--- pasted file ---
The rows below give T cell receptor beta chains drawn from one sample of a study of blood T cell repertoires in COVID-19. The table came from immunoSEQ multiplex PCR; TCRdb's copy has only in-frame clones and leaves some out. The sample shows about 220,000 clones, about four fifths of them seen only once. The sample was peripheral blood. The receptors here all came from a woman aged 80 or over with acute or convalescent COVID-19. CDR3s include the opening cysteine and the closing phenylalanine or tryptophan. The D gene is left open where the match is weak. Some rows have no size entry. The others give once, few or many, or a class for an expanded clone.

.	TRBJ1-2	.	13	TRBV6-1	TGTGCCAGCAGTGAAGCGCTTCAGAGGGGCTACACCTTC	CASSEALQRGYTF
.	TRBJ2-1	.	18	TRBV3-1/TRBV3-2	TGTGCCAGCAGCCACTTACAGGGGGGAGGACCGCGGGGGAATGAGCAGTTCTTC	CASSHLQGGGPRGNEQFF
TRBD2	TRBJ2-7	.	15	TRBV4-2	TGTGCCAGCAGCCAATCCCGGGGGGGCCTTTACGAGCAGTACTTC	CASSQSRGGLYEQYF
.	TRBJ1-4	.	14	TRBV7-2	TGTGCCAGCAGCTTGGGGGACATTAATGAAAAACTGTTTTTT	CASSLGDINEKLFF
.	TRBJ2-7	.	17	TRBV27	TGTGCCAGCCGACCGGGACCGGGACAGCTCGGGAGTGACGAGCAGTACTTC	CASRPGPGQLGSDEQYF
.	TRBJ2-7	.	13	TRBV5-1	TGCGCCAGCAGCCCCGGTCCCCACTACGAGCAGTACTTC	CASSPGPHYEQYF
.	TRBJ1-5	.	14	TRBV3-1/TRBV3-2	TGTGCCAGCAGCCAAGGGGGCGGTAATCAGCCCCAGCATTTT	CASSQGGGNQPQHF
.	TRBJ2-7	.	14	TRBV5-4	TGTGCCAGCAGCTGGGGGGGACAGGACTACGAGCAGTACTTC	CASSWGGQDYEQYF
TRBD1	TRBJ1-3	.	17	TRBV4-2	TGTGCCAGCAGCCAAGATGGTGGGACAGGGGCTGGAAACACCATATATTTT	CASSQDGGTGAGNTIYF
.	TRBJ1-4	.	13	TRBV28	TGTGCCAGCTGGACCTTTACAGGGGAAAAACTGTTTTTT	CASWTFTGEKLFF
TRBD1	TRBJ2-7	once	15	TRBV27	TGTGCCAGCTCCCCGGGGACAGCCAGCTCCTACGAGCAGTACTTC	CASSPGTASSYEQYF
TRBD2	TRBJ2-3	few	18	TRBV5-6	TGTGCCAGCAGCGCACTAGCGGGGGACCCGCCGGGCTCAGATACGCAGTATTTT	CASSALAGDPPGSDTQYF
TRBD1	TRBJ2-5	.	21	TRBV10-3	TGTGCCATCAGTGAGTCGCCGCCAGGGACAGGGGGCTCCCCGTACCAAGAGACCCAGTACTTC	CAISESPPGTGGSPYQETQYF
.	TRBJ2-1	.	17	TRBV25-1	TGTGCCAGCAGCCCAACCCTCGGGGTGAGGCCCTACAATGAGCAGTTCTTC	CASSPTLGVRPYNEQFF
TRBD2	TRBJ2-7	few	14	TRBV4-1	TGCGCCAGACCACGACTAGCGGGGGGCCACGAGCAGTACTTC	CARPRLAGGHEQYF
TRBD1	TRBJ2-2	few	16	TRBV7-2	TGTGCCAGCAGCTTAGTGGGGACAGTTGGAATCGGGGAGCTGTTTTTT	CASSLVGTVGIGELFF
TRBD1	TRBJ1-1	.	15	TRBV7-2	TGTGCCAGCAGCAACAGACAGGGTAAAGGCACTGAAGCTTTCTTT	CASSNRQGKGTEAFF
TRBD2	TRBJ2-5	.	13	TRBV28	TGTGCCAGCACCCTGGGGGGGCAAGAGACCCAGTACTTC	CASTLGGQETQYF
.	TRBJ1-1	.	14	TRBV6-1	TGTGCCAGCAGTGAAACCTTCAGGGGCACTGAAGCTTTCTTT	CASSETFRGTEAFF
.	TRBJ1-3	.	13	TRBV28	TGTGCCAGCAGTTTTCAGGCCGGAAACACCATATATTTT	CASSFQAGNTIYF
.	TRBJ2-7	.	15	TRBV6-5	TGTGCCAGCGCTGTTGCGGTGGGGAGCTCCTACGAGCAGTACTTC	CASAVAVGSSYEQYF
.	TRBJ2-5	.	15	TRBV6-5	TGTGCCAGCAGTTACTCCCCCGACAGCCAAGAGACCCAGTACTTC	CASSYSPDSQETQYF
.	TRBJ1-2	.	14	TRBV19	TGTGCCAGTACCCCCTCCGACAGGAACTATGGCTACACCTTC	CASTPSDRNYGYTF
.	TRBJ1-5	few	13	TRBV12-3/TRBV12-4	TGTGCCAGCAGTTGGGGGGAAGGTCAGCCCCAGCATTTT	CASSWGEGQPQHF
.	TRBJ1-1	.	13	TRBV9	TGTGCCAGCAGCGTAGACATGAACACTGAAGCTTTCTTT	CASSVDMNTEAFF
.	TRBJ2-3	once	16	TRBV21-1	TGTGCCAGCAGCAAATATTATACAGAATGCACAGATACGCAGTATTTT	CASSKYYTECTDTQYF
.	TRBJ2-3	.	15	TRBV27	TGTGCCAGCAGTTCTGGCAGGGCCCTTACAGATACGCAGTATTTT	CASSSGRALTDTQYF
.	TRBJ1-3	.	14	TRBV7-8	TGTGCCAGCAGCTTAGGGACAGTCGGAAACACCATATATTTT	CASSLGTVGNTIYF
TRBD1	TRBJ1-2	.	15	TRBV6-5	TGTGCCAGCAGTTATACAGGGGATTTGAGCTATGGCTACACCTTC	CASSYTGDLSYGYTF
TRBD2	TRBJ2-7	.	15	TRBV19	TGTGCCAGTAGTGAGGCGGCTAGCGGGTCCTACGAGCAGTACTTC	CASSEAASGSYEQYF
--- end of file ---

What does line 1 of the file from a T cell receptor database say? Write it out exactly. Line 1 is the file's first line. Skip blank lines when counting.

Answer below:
The rows below give T cell receptor beta chains drawn from one sample of a study of blood T cell repertoires in COVID-19. The table came from immunoSEQ multiplex PCR; TCRdb's copy has only in-frame clones and leaves some out. The sample shows about 220,000 clones, about four fifths of them seen only once. The sample was peripheral blood. The receptors here all came from a woman aged 80 or over with acute or convalescent COVID-19. CDR3s include the opening cysteine and the closing phenylalanine or tryptophan. The D gene is left open where the match is weak. Some rows have no size entry. The others give once, few or many, or a class for an expanded clone.